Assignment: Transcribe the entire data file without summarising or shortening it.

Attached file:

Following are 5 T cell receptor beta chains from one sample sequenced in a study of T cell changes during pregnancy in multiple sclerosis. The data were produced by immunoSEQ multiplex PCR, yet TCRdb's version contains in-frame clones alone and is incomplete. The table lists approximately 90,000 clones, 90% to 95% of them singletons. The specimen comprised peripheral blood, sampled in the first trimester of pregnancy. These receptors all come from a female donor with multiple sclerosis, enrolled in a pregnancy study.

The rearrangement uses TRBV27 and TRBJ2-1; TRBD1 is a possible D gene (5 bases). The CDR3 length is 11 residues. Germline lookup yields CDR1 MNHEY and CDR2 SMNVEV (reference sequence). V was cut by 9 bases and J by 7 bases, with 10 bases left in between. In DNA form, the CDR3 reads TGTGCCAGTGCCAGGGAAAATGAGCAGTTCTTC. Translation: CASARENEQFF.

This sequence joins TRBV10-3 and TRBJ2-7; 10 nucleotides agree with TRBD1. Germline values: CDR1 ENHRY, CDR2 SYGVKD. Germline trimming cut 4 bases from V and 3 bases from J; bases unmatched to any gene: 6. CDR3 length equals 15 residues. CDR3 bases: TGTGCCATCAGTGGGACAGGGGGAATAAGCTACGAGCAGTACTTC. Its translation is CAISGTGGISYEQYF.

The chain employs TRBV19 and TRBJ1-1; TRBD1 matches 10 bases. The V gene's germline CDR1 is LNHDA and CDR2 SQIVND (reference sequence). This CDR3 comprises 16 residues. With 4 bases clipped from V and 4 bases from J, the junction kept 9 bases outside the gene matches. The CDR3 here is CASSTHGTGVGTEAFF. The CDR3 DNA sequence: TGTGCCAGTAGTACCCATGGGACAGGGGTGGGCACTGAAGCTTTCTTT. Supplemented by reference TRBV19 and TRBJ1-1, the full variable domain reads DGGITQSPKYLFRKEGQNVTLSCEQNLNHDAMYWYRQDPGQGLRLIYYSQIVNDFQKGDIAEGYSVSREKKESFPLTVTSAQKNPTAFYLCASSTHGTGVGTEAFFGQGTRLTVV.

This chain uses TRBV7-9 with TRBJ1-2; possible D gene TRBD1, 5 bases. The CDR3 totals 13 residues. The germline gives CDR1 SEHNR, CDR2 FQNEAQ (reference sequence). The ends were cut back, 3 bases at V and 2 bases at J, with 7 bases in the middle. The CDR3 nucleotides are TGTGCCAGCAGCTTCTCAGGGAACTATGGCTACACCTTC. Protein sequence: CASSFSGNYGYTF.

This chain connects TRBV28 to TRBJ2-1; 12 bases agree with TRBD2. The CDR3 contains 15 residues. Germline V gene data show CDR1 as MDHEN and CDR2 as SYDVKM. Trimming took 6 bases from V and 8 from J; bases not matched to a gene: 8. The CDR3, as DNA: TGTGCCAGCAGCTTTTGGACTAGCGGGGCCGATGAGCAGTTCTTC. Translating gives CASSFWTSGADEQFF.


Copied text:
Following are 5 T cell receptor beta chains from one sample sequenced in a study of T cell changes during pregnancy in multiple sclerosis. The data were produced by immunoSEQ multiplex PCR, yet TCRdb's version contains in-frame clones alone and is incomplete. The table lists approximately 90,000 clones, 90% to 95% of them singletons. The specimen comprised peripheral blood, sampled in the first trimester of pregnancy. These receptors all come from a female donor with multiple sclerosis, enrolled in a pregnancy study.

The rearrangement uses TRBV27 and TRBJ2-1; TRBD1 is a possible D gene (5 bases). The CDR3 length is 11 residues. Germline lookup yields CDR1 MNHEY and CDR2 SMNVEV (reference sequence). V was cut by 9 bases and J by 7 bases, with 10 bases left in between. In DNA form, the CDR3 reads TGTGCCAGTGCCAGGGAAAATGAGCAGTTCTTC. Translation: CASARENEQFF.

This sequence joins TRBV10-3 and TRBJ2-7; 10 nucleotides agree with TRBD1. Germline values: CDR1 ENHRY, CDR2 SYGVKD. Germline trimming cut 4 bases from V and 3 bases from J; bases unmatched to any gene: 6. CDR3 length equals 15 residues. CDR3 bases: TGTGCCATCAGTGGGACAGGGGGAATAAGCTACGAGCAGTACTTC. Its translation is CAISGTGGISYEQYF.

The chain employs TRBV19 and TRBJ1-1; TRBD1 matches 10 bases. The V gene's germline CDR1 is LNHDA and CDR2 SQIVND (reference sequence). This CDR3 comprises 16 residues. With 4 bases clipped from V and 4 bases from J, the junction kept 9 bases outside the gene matches. The CDR3 here is CASSTHGTGVGTEAFF. The CDR3 DNA sequence: TGTGCCAGTAGTACCCATGGGACAGGGGTGGGCACTGAAGCTTTCTTT. Supplemented by reference TRBV19 and TRBJ1-1, the full variable domain reads DGGITQSPKYLFRKEGQNVTLSCEQNLNHDAMYWYRQDPGQGLRLIYYSQIVNDFQKGDIAEGYSVSREKKESFPLTVTSAQKNPTAFYLCASSTHGTGVGTEAFFGQGTRLTVV.

This chain uses TRBV7-9 with TRBJ1-2; possible D gene TRBD1, 5 bases. The CDR3 totals 13 residues. The germline gives CDR1 SEHNR, CDR2 FQNEAQ (reference sequence). The ends were cut back, 3 bases at V and 2 bases at J, with 7 bases in the middle. The CDR3 nucleotides are TGTGCCAGCAGCTTCTCAGGGAACTATGGCTACACCTTC. Protein sequence: CASSFSGNYGYTF.

This chain connects TRBV28 to TRBJ2-1; 12 bases agree with TRBD2. The CDR3 contains 15 residues. Germline V gene data show CDR1 as MDHEN and CDR2 as SYDVKM. Trimming took 6 bases from V and 8 from J; bases not matched to a gene: 8. The CDR3, as DNA: TGTGCCAGCAGCTTTTGGACTAGCGGGGCCGATGAGCAGTTCTTC. Translating gives CASSFWTSGADEQFF.